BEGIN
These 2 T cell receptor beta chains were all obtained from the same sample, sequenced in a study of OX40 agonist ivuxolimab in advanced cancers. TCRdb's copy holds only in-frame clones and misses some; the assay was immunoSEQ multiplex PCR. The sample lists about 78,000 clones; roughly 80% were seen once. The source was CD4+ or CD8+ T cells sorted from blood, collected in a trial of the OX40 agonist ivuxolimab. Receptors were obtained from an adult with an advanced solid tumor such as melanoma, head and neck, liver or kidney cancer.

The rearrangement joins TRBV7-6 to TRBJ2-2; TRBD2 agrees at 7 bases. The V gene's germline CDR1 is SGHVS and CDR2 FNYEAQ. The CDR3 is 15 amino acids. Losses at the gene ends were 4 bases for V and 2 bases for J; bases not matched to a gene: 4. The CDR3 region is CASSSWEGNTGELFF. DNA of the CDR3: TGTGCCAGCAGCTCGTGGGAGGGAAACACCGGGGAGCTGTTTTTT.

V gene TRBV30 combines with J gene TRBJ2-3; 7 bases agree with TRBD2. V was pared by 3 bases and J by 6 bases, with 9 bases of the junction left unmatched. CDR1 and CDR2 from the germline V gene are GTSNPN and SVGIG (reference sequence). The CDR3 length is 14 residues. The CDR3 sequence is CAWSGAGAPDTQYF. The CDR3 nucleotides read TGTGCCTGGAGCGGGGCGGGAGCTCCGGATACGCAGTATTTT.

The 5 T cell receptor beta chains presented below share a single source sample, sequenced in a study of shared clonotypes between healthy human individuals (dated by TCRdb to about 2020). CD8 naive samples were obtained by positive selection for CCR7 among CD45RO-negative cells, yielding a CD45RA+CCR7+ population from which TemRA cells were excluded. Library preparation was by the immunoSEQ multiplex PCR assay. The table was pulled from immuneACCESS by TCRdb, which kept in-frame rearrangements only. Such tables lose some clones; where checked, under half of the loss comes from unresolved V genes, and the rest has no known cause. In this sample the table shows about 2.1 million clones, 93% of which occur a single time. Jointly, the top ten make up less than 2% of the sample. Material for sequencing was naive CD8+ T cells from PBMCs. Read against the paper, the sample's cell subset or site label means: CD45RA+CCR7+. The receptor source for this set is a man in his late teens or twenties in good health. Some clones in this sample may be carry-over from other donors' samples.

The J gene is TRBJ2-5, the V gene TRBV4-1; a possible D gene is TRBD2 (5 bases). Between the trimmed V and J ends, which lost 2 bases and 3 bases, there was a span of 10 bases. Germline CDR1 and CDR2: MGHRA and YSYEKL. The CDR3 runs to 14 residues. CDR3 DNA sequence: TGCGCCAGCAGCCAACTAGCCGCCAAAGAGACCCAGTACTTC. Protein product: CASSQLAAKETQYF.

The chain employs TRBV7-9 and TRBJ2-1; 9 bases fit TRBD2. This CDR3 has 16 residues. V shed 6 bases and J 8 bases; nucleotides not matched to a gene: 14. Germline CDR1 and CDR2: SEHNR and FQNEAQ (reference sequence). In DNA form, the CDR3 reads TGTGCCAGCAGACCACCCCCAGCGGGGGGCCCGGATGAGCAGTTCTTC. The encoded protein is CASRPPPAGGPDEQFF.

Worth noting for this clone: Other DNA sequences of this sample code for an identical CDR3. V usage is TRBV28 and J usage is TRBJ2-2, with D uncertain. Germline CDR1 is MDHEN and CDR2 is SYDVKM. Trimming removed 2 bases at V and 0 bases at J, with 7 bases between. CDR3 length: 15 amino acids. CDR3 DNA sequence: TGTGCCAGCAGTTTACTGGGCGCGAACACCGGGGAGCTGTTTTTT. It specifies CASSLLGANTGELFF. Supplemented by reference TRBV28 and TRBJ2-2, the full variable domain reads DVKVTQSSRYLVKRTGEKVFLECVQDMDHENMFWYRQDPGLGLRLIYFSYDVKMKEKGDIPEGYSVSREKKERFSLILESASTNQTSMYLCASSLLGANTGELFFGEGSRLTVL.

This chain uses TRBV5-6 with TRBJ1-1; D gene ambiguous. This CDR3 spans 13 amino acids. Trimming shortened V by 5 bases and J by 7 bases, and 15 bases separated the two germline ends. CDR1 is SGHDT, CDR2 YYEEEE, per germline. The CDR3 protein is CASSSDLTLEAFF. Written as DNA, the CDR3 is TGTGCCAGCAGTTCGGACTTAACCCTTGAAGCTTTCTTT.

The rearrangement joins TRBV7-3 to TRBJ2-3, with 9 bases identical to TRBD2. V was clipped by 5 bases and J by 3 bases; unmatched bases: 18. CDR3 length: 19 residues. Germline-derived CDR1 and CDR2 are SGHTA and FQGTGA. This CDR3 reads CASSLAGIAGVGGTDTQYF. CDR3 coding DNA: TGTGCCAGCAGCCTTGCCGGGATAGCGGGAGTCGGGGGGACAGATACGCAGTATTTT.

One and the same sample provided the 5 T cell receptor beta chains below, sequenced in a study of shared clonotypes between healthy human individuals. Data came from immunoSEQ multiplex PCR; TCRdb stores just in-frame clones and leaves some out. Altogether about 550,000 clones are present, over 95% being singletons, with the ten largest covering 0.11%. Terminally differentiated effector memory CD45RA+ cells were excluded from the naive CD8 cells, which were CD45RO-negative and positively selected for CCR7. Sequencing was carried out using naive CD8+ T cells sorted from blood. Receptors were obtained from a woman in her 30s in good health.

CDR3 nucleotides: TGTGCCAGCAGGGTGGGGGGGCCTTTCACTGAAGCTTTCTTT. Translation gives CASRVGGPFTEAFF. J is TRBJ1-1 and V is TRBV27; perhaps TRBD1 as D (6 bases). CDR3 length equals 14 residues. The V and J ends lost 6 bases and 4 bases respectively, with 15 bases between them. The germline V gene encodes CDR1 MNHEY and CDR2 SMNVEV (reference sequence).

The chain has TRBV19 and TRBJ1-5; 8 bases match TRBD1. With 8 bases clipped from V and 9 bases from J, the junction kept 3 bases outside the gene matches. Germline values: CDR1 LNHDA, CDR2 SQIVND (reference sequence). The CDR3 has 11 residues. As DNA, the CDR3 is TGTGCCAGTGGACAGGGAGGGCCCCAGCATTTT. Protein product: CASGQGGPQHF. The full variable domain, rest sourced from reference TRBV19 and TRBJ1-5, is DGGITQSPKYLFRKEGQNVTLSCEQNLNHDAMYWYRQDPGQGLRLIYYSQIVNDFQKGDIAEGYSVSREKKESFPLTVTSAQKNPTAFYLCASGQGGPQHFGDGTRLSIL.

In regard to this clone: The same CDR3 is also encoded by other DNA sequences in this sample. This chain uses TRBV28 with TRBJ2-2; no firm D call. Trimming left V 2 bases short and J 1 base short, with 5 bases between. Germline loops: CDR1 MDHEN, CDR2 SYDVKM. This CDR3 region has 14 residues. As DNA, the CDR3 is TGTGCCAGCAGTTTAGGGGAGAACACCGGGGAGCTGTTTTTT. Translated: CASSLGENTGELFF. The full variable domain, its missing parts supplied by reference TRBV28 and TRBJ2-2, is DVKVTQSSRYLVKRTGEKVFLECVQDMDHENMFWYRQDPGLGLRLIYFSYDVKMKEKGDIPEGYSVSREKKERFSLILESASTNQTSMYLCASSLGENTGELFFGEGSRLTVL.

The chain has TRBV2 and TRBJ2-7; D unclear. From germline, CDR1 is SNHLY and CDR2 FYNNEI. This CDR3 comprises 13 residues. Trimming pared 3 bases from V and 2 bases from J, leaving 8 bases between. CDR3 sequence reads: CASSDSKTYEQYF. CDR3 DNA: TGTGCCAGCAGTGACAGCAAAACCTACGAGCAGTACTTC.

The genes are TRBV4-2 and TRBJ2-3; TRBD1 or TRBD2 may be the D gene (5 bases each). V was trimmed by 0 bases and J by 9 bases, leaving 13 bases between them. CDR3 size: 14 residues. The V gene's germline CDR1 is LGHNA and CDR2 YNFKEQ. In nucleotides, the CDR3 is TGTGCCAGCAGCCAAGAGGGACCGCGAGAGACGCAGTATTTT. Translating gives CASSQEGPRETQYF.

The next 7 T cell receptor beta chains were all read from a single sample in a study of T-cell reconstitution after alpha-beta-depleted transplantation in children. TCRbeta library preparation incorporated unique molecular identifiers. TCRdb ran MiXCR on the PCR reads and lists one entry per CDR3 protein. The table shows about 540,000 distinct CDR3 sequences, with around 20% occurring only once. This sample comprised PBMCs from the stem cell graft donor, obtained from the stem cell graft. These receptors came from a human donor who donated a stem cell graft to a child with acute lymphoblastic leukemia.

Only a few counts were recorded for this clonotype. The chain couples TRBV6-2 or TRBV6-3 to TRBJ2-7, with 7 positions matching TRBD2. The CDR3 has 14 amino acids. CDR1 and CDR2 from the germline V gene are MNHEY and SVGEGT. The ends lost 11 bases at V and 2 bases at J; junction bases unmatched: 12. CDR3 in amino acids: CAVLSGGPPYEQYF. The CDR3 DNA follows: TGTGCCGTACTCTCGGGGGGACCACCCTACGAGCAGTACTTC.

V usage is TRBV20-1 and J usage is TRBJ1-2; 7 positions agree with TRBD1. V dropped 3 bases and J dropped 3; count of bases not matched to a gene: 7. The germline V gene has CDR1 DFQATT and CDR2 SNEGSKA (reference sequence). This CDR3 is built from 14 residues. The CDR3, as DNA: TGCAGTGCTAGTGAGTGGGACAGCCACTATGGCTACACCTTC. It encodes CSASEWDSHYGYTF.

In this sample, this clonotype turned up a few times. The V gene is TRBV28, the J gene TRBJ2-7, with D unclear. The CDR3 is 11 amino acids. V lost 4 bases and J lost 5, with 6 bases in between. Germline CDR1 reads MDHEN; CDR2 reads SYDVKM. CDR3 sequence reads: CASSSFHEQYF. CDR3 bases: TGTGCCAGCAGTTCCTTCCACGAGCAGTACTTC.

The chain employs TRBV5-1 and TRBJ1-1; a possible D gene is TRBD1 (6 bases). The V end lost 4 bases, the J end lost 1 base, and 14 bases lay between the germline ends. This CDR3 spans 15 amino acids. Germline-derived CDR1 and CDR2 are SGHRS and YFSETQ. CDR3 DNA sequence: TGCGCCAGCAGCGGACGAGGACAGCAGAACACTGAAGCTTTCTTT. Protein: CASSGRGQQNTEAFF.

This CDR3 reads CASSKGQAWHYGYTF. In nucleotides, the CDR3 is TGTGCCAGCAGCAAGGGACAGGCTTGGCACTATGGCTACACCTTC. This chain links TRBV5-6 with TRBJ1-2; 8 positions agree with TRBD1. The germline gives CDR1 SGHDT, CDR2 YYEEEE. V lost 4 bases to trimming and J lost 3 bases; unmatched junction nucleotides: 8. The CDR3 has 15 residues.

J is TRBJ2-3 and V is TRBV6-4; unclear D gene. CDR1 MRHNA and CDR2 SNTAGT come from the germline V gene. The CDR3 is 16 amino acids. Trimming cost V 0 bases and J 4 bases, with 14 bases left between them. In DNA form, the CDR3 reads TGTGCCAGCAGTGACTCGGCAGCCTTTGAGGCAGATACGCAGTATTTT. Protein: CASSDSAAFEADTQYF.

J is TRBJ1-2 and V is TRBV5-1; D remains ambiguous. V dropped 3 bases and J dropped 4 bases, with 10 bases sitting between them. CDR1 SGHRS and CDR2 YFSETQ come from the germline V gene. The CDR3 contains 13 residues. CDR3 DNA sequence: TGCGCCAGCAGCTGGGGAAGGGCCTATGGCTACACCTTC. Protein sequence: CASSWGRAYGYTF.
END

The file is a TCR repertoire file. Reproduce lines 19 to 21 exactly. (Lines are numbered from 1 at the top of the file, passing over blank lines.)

In this sample, this clonotype turned up a few times. The V gene is TRBV28, the J gene TRBJ2-7, with D unclear. The CDR3 is 11 amino acids. V lost 4 bases and J lost 5, with 6 bases in between. Germline CDR1 reads MDHEN; CDR2 reads SYDVKM. CDR3 sequence reads: CASSSFHEQYF. CDR3 bases: TGTGCCAGCAGTTCCTTCCACGAGCAGTACTTC.

The chain employs TRBV5-1 and TRBJ1-1; a possible D gene is TRBD1 (6 bases). The V end lost 4 bases, the J end lost 1 base, and 14 bases lay between the germline ends. This CDR3 spans 15 amino acids. Germline-derived CDR1 and CDR2 are SGHRS and YFSETQ. CDR3 DNA sequence: TGCGCCAGCAGCGGACGAGGACAGCAGAACACTGAAGCTTTCTTT. Protein: CASSGRGQQNTEAFF.

This CDR3 reads CASSKGQAWHYGYTF. In nucleotides, the CDR3 is TGTGCCAGCAGCAAGGGACAGGCTTGGCACTATGGCTACACCTTC. This chain links TRBV5-6 with TRBJ1-2; 8 positions agree with TRBD1. The germline gives CDR1 SGHDT, CDR2 YYEEEE. V lost 4 bases to trimming and J lost 3 bases; unmatched junction nucleotides: 8. The CDR3 has 15 residues.